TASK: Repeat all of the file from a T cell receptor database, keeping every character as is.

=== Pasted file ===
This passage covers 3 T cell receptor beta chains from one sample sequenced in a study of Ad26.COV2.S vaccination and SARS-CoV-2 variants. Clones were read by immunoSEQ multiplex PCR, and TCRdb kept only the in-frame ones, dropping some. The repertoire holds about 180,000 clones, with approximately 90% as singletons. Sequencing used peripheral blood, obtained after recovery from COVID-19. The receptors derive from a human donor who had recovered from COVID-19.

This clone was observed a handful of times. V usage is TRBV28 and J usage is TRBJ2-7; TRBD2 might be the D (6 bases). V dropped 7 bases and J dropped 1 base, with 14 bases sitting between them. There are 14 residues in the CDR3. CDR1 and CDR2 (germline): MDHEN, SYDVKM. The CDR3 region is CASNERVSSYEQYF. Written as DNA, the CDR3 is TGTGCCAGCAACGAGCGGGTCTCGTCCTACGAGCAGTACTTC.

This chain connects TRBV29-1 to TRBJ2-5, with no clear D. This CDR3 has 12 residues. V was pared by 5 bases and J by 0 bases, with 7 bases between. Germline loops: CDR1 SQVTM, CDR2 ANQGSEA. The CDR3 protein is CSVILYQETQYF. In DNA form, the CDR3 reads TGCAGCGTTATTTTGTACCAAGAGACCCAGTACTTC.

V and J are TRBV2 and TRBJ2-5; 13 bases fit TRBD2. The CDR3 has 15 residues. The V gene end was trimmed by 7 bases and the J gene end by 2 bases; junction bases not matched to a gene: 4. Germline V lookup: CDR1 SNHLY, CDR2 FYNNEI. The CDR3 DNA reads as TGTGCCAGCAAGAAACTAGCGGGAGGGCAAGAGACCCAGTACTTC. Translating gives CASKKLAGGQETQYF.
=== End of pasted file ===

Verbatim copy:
This passage covers 3 T cell receptor beta chains from one sample sequenced in a study of Ad26.COV2.S vaccination and SARS-CoV-2 variants. Clones were read by immunoSEQ multiplex PCR, and TCRdb kept only the in-frame ones, dropping some. The repertoire holds about 180,000 clones, with approximately 90% as singletons. Sequencing used peripheral blood, obtained after recovery from COVID-19. The receptors derive from a human donor who had recovered from COVID-19.

This clone was observed a handful of times. V usage is TRBV28 and J usage is TRBJ2-7; TRBD2 might be the D (6 bases). V dropped 7 bases and J dropped 1 base, with 14 bases sitting between them. There are 14 residues in the CDR3. CDR1 and CDR2 (germline): MDHEN, SYDVKM. The CDR3 region is CASNERVSSYEQYF. Written as DNA, the CDR3 is TGTGCCAGCAACGAGCGGGTCTCGTCCTACGAGCAGTACTTC.

This chain connects TRBV29-1 to TRBJ2-5, with no clear D. This CDR3 has 12 residues. V was pared by 5 bases and J by 0 bases, with 7 bases between. Germline loops: CDR1 SQVTM, CDR2 ANQGSEA. The CDR3 protein is CSVILYQETQYF. In DNA form, the CDR3 reads TGCAGCGTTATTTTGTACCAAGAGACCCAGTACTTC.

V and J are TRBV2 and TRBJ2-5; 13 bases fit TRBD2. The CDR3 has 15 residues. The V gene end was trimmed by 7 bases and the J gene end by 2 bases; junction bases not matched to a gene: 4. Germline V lookup: CDR1 SNHLY, CDR2 FYNNEI. The CDR3 DNA reads as TGTGCCAGCAAGAAACTAGCGGGAGGGCAAGAGACCCAGTACTTC. Translating gives CASKKLAGGQETQYF.